I welcome questions and/or comments from our readers. Send your Ask the Dean questions or comments to: P.O. Box 535, Elmira, OR 97437, or visit to submit by e-mail.

Law, Politics & Society ... As I see them
  Globe Magnify Glass

It is a part of our nature to be violent. It is also a part of our nature to be angry, fearful, controlling, cheating, greedy, and all those things we associate with the unpleasant world that many of us see ourselves as living in. It is also a part of our nature to be loving, caring, peaceful, sharing and joyful. We humans have the free will to be whichever of these things we choose to be at any given moment. In any given instance we always choose whichever of these things that our beliefs tell us we should choose. We choose what we do because we learn and believe that it is what we should do. We get angry simply because we should get angry in a certain situation. If we had learned to look at this same event or circumstances differently, we would have responded differently.

What if instead of judging each event by how we believe it should be, we change to judging it by the results it produces? If we look at things this way, then when things don’t turn out the way we want we are not left with a feeling of being violated! Instead we would spend our energy looking for a new way to respond to the event that is in line with our greater goal of living peacefully and in harmony with others.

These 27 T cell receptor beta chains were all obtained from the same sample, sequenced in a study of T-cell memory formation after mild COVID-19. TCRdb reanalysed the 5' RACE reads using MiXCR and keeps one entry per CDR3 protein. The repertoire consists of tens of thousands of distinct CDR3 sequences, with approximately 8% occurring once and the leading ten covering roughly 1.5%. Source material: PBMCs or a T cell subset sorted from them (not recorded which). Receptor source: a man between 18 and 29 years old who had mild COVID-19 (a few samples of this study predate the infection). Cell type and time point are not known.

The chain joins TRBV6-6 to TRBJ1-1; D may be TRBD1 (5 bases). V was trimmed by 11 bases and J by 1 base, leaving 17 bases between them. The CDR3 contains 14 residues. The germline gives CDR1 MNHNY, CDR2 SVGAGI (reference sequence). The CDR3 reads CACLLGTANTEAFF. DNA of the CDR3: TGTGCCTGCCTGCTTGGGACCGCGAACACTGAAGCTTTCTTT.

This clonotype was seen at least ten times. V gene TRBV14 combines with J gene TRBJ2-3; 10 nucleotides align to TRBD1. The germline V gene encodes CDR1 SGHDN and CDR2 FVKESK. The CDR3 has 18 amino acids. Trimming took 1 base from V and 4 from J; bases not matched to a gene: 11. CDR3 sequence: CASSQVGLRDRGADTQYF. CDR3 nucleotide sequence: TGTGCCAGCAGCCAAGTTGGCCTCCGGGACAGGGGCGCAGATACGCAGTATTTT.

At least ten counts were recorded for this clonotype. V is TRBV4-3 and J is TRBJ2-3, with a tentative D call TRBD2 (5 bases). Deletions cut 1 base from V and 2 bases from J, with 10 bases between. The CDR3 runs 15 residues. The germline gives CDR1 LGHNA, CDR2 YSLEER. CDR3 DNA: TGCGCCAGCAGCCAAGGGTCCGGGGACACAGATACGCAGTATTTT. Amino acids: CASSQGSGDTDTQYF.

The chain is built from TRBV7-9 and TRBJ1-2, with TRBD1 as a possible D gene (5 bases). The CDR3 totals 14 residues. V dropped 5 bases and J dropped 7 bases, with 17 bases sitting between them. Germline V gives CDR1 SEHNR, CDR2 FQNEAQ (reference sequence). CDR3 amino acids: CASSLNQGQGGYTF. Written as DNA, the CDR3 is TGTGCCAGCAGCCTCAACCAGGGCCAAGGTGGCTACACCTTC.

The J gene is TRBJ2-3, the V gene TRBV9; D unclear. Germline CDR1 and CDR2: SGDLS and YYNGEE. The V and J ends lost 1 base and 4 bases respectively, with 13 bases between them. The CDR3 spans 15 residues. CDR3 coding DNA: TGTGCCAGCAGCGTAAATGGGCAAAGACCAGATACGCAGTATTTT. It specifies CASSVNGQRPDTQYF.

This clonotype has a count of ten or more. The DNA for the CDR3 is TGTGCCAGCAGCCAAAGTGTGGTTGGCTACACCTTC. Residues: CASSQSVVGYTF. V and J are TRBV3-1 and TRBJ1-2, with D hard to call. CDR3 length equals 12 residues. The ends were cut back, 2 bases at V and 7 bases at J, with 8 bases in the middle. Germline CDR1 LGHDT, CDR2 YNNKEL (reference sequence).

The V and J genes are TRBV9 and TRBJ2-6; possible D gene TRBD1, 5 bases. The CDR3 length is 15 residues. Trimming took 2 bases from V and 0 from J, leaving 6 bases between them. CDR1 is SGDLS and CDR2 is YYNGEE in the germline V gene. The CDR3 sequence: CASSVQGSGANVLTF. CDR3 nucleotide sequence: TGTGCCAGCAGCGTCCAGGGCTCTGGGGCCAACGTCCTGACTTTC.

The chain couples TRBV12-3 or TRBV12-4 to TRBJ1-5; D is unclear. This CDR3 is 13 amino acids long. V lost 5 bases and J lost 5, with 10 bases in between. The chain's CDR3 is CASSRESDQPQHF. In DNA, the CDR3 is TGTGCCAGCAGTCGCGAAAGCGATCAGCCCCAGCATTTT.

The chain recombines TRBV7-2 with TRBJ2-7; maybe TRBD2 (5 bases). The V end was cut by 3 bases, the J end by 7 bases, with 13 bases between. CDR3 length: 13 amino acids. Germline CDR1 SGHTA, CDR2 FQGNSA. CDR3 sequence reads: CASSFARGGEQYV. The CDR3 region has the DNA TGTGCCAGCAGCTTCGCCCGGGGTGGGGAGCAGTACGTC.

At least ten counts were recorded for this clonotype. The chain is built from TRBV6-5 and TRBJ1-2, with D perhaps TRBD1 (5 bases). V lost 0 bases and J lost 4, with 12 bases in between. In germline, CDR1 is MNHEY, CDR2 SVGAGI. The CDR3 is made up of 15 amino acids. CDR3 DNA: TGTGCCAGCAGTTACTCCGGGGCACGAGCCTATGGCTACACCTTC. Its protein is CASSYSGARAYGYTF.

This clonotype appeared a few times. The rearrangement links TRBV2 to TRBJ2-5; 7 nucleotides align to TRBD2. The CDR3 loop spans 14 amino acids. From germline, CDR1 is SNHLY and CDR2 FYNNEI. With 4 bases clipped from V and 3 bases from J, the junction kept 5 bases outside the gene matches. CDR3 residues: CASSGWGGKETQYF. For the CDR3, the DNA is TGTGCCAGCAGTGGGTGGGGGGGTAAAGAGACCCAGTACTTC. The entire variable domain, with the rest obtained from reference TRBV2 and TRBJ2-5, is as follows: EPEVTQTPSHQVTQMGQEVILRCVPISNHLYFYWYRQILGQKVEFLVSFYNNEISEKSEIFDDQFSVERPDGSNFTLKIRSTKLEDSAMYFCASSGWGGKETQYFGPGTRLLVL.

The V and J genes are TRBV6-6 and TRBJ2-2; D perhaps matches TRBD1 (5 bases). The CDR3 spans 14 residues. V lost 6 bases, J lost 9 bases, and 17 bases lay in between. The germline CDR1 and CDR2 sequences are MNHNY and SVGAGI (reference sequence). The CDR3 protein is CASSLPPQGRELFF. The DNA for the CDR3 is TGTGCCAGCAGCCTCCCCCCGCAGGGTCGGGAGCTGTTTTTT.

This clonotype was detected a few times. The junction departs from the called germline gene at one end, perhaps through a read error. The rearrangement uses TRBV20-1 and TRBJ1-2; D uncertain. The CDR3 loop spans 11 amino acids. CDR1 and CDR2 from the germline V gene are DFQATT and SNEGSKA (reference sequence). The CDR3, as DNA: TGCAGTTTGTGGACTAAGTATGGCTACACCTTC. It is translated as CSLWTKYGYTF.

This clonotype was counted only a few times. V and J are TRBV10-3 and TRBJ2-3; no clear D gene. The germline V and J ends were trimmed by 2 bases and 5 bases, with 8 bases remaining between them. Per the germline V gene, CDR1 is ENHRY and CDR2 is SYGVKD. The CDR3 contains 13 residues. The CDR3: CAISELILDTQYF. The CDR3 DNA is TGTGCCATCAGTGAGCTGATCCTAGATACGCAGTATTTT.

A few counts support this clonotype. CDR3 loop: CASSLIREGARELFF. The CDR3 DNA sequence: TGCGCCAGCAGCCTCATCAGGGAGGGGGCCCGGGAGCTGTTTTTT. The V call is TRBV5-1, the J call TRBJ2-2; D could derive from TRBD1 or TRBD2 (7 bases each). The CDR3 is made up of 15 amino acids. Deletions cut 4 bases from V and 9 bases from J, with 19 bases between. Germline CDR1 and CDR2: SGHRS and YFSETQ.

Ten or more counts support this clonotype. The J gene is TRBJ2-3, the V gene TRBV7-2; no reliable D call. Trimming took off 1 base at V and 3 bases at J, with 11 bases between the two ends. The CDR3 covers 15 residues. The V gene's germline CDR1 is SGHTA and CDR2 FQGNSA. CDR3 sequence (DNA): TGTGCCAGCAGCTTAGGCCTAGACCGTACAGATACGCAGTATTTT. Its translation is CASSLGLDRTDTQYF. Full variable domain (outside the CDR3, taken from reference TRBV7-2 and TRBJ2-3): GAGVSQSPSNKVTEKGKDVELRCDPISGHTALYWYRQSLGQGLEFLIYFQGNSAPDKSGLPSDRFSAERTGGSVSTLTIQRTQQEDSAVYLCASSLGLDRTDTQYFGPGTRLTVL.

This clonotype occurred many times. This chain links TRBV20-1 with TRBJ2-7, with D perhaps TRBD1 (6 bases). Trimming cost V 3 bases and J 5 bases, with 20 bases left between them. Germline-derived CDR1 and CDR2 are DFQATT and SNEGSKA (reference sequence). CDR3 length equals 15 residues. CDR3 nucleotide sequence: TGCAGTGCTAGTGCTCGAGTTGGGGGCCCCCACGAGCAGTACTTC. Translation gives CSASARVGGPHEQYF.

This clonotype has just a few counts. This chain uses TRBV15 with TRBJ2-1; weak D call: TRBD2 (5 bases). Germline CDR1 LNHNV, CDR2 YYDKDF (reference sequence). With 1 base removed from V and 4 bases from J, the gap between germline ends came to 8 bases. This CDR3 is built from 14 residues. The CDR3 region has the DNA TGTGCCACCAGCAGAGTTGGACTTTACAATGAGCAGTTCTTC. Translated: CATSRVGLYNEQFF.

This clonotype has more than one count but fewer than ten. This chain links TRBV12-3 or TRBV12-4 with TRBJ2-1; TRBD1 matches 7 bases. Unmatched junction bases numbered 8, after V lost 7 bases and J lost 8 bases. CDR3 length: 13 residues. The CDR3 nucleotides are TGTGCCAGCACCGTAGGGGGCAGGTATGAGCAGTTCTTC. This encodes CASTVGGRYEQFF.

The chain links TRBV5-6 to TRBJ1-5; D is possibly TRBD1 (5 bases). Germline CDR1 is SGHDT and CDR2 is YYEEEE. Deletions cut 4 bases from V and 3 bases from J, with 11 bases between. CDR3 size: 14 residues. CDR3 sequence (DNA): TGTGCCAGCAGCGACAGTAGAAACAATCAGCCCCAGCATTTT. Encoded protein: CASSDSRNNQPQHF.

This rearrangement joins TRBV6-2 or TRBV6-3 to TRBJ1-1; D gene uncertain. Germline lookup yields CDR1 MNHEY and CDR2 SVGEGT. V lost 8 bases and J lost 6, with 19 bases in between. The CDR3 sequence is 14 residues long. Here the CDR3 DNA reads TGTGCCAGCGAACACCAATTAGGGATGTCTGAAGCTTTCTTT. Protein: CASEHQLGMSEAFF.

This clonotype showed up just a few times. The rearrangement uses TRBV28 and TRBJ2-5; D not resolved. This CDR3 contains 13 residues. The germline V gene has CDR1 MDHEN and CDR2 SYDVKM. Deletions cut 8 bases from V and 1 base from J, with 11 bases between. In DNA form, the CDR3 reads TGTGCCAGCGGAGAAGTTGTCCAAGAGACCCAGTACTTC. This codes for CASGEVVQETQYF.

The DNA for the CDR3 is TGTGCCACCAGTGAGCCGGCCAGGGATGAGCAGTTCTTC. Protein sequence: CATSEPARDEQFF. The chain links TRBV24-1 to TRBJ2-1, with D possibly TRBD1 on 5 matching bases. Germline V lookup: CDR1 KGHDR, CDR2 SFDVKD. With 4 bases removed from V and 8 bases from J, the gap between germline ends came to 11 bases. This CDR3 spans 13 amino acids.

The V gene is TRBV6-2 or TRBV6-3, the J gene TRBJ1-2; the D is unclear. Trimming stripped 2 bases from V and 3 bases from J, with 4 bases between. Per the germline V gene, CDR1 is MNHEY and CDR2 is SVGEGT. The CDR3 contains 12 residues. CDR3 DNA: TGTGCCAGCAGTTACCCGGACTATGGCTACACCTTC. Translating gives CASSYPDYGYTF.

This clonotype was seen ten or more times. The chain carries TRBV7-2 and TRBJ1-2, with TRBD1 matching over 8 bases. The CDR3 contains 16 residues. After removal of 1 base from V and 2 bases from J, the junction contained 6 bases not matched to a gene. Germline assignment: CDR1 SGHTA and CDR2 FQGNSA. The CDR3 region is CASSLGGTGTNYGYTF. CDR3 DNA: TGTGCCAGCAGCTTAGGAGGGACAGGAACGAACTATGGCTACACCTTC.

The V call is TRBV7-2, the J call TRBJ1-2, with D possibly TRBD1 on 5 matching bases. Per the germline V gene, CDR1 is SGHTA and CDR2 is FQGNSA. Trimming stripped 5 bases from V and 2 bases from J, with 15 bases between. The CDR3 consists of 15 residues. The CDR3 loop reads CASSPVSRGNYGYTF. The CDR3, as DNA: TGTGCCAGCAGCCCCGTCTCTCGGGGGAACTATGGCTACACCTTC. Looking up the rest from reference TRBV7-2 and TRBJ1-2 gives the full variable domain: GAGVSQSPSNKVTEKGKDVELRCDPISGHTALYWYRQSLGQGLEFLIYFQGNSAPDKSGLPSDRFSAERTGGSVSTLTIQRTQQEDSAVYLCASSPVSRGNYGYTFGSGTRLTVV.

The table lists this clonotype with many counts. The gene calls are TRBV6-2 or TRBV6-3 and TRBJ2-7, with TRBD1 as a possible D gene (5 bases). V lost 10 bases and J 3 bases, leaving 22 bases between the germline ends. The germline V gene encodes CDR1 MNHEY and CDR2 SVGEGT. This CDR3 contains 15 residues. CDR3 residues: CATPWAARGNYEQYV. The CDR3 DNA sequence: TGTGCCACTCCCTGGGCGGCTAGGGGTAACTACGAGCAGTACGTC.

This is something that will not happen overnight, but can be and must be learned if we are to live in a peaceful world. The system of trying to make us all think and act the same has been tried and failed. This new way of thinking is the hope we have of making life joyful for all.

Creating a Peaceful New World
  World Peace

Have you ever asked yourself, “Why can’t I forgive that person?” “Why can’t I forgive myself?” or “Why can’t I let go of the anger and forgive?” We can always come up with a reason why we should not forgive. The most common one is: “It was their fault. They deserve my anger.” (Or, “I’m to blame – how can I ever forgive myself?”) Our society teaches us that people should pay for their mistakes, whether they are intentional, or not. This comes from the ancient idea of “an eye for an eye.” We have been taught that when we are wronged, we must punish the wrongdoer, and that; “Such behavior just cannot be tolerated – you must pay for it,” and “The guilty must be caught and punished.”